• Medical difficulties: C.A.T. has been associated with reducing blood pressure and hormonal stress due to the anxiolytic effects produced by oxytocin secretion. It has frequently been used in tandem with interventions surrounding heart disease and has shown success in promoting physiological outcomes as it improves cardiopulmonary pressures, neurohormonal levels, and leads to decreased anxiety (Handlin et al., 2018).

  • Behavioral problems: C.A.T. has been used extensively for the treatment of behavioral problems such as trauma and delinquency. Studies have shown that features associated with C.A.T. such as physical contact, belonging and companionship are significantly associated with the reduction of behavioral difficulties, especially in adolescent cohorts (Muela et al., 2017).

  • Emotional wellbeing: C.A.T. is evidenced to positively impact depression, anxiety and eating-disorder phenotypes. The human-animal bond has been demonstrated to improve behavioral activation (i.e., regaining energy to complete tasks), self-esteem and calming in mentally ill patients (Muela et al., 2017). Researchers attribute these effects to the increase of oxytocin and serotonin that can be observed during C.A.T. (Menna et al., 2019).

Another attribute of how C.A.T. manages mental health difficulties is by fostering feelings of normalcy which helps reduce the self-perceived stigma of mental illness. If you suffer from depression or trauma, C.A.T. enables you to experience a sense of freedom by engaging in daily activities without the element of mental illness coming into question (MacDonald & Callery, 2004). Accordingly, participants who have undergone C.A.T. have frequently reported an increased sense of grounding that promoted stress reduction, decreased feelings of detachment and offered non-verbal avenues of emotional expression (Stewart, Bruneau & Elliot, 2016).

The Bottom Line

C.A.T. is a treatment strategy involving a therapy dog that is used in conjunction with mainline forms of therapy to promote various domains of psychological wellbeing. Essentially, C.A.T. is responsible for eliciting a key neurochemical response (i.e., serotonin and oxytocin secretion) in the brain that is responsible for our vital affective, emotional and wellbeing processes. Moreover, the heightened oxytocin levels in the brain have been shown to significantly reduce our hormonal stress response, which has a subsequent effect of lowering the body's blood pressure. Due to the factors highlighted above, research has demonstrated that C.A.T. is a compelling therapy that can be used for treating a wide range of conditions such as ASD, heart problems, behavioral difficulties and emotional problems. Moreover, the bond between humans and dogs has been shown to elicit robust grounding effects that mitigate feelings of self-perceived stigma and emotional detachment. The bottom-line concerning C.A.T. is the significant therapeutic effects it has on the individual suffering from mental health difficulties. Despite being a simple intervention strategy, it has profound underlying impacts on the brain and body that are still being uncovered by research today.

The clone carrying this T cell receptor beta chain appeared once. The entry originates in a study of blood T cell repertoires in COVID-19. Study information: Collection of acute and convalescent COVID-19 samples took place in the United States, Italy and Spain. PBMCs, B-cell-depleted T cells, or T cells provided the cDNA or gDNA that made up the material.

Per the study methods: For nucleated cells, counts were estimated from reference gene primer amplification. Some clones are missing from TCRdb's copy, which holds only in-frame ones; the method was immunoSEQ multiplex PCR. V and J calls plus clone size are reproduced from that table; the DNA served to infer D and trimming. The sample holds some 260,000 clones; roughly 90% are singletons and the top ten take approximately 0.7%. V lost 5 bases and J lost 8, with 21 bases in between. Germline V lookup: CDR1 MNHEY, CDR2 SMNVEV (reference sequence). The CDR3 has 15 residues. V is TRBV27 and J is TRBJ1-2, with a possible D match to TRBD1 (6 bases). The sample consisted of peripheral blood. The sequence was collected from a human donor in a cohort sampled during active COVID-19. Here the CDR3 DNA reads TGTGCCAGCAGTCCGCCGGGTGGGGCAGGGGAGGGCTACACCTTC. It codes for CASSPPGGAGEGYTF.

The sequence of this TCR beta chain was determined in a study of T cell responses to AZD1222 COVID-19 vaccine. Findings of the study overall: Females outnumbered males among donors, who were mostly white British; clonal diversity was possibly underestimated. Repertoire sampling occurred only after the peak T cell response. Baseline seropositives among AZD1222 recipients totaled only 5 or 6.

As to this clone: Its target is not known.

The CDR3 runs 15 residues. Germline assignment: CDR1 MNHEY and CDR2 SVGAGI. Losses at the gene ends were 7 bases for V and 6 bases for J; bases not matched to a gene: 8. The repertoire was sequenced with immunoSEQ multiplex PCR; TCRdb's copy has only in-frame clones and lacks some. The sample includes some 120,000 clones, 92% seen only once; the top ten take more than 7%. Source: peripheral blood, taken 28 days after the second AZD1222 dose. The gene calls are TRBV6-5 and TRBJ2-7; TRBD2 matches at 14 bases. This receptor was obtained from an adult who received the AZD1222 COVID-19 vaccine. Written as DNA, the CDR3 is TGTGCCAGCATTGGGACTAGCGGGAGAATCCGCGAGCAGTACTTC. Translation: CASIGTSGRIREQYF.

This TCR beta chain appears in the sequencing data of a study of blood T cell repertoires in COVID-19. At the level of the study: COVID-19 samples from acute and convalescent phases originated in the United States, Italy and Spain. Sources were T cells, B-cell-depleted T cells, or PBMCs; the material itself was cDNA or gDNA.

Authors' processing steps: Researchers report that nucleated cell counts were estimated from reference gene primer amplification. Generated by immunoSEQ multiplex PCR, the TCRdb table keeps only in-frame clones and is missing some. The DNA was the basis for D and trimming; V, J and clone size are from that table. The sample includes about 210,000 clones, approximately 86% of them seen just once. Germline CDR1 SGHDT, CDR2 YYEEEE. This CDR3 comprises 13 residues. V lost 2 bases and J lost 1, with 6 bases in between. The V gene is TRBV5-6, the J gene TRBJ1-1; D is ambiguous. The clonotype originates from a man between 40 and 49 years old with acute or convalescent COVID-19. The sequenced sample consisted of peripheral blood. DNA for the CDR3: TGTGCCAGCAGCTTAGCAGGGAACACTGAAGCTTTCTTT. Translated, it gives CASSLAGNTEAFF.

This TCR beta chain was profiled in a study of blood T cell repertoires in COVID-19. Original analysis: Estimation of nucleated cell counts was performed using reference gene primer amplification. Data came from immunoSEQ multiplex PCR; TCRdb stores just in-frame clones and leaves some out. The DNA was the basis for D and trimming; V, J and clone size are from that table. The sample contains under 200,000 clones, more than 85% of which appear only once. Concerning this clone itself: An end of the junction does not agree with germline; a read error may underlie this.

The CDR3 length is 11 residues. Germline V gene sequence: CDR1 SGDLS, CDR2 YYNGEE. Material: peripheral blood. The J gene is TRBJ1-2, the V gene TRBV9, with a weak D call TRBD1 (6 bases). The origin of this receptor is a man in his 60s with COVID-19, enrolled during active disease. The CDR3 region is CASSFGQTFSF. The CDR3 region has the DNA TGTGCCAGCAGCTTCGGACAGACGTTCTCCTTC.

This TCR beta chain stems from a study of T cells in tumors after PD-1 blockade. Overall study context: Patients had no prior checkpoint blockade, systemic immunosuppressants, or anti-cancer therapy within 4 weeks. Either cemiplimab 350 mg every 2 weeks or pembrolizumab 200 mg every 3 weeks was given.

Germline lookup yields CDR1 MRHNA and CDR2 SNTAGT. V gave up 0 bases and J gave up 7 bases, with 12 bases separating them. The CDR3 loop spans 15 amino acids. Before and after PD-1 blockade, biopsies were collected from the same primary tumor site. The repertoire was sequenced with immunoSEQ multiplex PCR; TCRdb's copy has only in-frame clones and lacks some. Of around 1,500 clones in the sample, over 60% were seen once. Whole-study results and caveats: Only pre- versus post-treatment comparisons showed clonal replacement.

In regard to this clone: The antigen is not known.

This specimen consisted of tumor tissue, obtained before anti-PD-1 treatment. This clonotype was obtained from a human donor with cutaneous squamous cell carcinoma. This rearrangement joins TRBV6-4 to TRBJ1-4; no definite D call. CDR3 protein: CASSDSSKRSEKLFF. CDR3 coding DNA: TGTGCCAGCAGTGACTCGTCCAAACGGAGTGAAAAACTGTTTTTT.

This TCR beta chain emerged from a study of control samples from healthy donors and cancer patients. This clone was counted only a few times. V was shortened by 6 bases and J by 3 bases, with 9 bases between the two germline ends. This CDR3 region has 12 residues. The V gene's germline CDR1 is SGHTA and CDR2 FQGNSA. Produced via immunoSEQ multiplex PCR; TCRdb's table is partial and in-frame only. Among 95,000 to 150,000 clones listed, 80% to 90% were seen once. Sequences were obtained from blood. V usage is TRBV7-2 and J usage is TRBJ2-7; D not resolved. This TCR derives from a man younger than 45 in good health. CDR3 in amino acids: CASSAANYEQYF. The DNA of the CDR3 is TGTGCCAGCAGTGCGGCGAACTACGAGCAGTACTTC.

References

Fiksdal, A., Hanlin, L., Kuras, Y., Gianferante, D., Chen, X., Thoma, M. V., & Rohleder, N. (2019). Associations between symptoms of depression and anxiety and cortisol responses to and recovery from acute stress. Psychoneuroendocrinology, 102, 44-52.

Hines, L. M. (2003). Historical perspectives on the human-animal bond. American Behavioral Scientist, 47(1), 7-15.

Lasa, S. M., Ferriero, G., Brigatti, E., Valero, R., & Franchignoni, F. (2011). Animal-assisted interventions in internal and rehabilitation medicine: a review of the recent literature. Panminerva Med, 53(2), 129-36.

Love, T. M. (2018). The impact of oxytocin on stress: the role of sex. Current opinion in behavioral sciences, 23, 136-142.

MacDonald, H., & Callery, P. (2004). Different meanings of respite: a study of parents, nurses and social workers caring for children with complex needs. Child: Care, Health and Development, 30(3), 279-288.

Matsushita, H., Latt, H. M., Koga, Y., Nishiki, T., & Matsui, H. (2019). Oxytocin and stress: neural mechanisms, stress-related disorders, and therapeutic approaches. Neuroscience, 417, 1-10.

Menna, L. F., Santaniello, A., Amato, A., Ceparano, G., Di Maggio, A., Sansone, M., ... & Fioretti, A. (2019). Changes of Oxytocin and Serotonin Values in Dialysis Patients after Animal Assisted Activities (AAAs) with a Dog—A Preliminary Study. Animals, 9(8), 526.

Muela, A., Balluerka, N., Amiano, N., Caldentey, M. A., & Aliri, J. (2017). Animal‐assisted psychotherapy for young people with behavioural problems in residential care. Clinical psychology & psychotherapy, 24(6), O1485-O1494.

O'haire, M. E., Guérin, N. A., & Kirkham, A. C. (2015). Animal-assisted intervention for trauma: A systematic literature review. Frontiers in psychology, 6, 1121.

Shen, R. Z., Xiong, P., Chou, U. I., & Hall, B. J. (2018). “We need them as much as they need us”: A systematic review of the qualitative evidence for possible mechanisms of effectiveness of animal-assisted intervention (AAI). Complementary therapies in medicine, 41, 203-207.

Stewart, L. A., Bruneau, L., & Elliott, A. (2016). The role of animal-assisted interventions in addressing trauma-informed care. ACA Vistas, Spring, 15.